(Sakhalin LNG plant)
Gas production in Russia could pave the way for successful arctic drilling projects after new techniques helped improve efficiency during the region’s harsh winters. The creation of Russia’s first Liquefied Natural Gas (LNG) plant in Sakhalin island has meant overcoming a number of obstacles similar to those faced within the Arctic region – an increasingly attractive prospect as proven oil and gas reserves decline.
The success of the programme – which has seen the use of “big bore wells” cutting operating costs and increasing gas flow – is an example of how viable working in such harsh conditions can be. Andrei Galaev is the chief executive officer (CEO) of Sakhalin Energy Investment Company Ltd., the company running the first Russian LNG plant, which has an 800km network of onshore pipelines. He says: “One of the biggest challenges facing the oil and gas industry is that there are less resources that could be easily developed. More frequently the industry is being forced further north and into drilling deeper to discover and extract hydrocarbons.\"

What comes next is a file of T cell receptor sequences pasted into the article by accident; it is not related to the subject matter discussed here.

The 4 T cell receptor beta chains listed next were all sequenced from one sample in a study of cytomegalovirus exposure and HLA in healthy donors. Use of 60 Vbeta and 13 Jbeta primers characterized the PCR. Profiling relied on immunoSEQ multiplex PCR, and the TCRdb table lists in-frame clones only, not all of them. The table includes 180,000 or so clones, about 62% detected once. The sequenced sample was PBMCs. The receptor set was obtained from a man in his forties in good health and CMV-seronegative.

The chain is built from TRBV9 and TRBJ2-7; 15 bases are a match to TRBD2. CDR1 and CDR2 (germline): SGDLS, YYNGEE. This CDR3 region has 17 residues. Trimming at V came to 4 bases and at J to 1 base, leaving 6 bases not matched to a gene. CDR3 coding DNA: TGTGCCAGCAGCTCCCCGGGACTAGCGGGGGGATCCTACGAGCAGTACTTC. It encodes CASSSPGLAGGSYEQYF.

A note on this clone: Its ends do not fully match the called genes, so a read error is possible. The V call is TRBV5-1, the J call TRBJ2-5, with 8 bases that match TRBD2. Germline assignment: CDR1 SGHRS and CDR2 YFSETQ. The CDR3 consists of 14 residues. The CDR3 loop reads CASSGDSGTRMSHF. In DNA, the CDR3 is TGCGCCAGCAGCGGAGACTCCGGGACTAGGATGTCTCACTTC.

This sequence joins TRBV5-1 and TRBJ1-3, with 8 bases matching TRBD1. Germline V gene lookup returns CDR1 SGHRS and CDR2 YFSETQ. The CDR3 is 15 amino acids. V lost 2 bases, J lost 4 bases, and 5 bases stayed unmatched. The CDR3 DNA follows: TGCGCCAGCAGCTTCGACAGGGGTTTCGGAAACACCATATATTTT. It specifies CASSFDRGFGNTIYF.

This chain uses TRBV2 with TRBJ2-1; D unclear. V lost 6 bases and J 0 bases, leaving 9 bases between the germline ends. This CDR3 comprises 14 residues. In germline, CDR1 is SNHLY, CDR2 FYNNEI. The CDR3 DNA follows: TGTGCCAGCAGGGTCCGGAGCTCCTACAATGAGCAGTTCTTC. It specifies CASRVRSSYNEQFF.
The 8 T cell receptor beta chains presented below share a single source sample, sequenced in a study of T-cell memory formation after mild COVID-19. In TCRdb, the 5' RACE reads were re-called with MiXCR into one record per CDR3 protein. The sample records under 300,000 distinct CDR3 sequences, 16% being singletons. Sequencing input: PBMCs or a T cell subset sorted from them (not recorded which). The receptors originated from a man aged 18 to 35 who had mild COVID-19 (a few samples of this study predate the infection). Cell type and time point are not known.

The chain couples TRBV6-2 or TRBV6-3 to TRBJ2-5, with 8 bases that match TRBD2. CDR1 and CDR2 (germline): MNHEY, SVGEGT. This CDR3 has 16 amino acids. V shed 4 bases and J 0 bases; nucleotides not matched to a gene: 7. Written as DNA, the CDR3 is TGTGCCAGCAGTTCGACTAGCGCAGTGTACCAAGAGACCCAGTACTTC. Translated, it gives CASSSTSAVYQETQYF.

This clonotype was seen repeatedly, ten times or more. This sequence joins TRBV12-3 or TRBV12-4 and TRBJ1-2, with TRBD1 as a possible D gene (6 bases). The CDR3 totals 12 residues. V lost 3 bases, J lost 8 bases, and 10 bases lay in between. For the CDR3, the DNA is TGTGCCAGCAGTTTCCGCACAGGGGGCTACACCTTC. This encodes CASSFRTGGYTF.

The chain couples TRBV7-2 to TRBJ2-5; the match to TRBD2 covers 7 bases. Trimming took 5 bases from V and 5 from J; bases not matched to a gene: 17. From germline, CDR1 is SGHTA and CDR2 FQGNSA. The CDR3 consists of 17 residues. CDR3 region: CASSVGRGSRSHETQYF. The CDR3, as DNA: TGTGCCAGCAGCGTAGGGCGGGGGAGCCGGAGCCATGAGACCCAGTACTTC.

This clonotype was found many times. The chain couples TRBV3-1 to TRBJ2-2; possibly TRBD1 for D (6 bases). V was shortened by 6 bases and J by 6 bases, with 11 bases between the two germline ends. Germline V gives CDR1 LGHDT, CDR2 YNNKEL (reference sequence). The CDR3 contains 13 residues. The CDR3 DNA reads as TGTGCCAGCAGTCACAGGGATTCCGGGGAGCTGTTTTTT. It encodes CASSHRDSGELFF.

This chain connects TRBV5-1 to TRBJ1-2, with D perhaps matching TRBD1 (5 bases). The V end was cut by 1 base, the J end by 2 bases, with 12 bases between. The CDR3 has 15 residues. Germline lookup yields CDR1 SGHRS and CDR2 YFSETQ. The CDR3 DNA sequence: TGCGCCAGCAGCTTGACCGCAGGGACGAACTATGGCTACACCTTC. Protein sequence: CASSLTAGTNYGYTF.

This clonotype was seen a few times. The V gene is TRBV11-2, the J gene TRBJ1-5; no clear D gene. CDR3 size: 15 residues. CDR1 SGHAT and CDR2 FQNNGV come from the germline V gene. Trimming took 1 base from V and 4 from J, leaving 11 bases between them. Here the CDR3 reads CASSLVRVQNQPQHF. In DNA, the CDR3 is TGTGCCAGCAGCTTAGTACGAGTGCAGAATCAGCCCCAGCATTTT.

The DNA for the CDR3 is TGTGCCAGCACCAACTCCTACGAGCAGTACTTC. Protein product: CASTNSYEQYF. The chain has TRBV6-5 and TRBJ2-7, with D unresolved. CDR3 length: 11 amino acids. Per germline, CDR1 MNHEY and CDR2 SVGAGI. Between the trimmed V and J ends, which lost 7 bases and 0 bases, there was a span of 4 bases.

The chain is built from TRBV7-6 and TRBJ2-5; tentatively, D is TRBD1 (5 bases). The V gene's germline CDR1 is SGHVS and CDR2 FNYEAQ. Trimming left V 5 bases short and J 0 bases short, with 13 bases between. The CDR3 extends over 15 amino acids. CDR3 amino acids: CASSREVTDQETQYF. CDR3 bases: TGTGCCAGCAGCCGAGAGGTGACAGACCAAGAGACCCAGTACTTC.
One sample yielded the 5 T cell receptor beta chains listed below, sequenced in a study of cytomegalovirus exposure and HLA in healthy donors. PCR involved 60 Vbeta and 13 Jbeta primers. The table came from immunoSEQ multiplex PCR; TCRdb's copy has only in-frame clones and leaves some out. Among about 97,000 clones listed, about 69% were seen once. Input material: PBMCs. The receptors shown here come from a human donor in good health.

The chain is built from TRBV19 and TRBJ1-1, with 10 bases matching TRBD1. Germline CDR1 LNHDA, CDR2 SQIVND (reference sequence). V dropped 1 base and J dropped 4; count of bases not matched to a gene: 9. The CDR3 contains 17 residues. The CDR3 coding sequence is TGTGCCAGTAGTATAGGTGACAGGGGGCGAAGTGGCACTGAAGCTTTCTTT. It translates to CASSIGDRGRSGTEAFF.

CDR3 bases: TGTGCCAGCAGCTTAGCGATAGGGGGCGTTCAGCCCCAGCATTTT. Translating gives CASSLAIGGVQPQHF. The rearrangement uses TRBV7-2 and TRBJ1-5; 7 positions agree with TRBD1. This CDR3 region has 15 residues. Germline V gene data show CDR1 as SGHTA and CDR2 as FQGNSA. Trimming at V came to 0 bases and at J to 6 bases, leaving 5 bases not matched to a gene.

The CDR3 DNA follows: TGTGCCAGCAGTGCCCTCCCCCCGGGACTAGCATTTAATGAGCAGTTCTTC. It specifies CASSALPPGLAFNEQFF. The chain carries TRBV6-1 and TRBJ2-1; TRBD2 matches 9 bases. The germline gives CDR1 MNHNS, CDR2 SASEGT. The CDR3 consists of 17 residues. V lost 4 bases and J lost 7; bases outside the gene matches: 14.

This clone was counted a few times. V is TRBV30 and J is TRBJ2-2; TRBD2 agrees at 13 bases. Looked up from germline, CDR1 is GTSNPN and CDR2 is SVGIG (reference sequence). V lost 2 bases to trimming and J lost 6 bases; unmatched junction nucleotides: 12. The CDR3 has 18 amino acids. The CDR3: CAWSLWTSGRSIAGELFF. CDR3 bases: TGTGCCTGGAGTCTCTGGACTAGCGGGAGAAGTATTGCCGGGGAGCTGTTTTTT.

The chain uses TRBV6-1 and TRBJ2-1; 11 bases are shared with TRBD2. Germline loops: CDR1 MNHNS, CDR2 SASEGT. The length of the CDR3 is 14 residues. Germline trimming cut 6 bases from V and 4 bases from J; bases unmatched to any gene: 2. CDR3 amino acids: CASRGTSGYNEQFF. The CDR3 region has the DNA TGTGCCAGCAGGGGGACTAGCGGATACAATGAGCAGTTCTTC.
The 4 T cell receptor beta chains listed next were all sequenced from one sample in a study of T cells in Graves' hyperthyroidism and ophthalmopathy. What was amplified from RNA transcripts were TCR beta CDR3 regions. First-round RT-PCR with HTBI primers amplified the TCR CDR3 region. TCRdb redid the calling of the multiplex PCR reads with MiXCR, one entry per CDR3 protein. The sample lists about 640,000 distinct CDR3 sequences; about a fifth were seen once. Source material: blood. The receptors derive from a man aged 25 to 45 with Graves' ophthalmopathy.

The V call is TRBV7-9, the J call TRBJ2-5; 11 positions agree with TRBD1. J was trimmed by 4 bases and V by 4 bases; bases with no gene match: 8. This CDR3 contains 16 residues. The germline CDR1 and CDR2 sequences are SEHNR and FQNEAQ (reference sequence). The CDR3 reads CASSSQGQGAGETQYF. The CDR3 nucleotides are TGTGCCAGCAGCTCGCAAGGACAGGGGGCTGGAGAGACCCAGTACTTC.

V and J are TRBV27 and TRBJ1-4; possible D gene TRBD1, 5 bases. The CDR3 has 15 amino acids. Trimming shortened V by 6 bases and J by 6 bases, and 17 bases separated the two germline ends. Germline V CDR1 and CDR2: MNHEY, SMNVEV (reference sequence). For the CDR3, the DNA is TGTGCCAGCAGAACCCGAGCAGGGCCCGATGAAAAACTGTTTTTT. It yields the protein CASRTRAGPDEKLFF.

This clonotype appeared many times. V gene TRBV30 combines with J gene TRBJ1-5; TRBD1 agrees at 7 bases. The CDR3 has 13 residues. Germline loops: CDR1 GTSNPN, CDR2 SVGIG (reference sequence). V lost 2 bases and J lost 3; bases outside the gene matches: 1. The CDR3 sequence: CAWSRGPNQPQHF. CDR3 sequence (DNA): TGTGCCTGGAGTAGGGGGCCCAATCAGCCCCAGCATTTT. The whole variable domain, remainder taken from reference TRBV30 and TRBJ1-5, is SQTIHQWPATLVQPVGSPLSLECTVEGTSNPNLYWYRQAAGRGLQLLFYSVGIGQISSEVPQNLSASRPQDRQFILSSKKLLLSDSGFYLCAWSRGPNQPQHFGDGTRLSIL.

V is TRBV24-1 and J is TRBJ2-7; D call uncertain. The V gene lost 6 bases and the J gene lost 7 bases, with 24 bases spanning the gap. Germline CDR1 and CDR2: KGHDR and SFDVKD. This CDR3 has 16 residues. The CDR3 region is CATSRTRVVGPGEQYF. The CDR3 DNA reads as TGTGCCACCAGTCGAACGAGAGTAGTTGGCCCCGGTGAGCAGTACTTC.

“It seems almost inevitable that Arctic exploration will take place and there are a lot of similarities between the challenges the industry will face there and what we have been doing at Sakhalin. Certainly the conditions offshore are as harsh as the subarctic ones and the experience Sakhalin Energy gets could be used by those who are looking to develop these barren areas.”
As a result of its recent successes, Sakhalin Energy is now becoming one of the leading energy exporters to Asia Pacific’s highly competitive energy market.
Galaev says: “Sakhalin Energy was the first in Russia to start developing shelf deposits with offshore platforms. The project and Sakhalin Energy activity are associated with progressive engineering and design, as well as unique, innovative technologies applied in the severe natural and climatic conditions of the remote region.”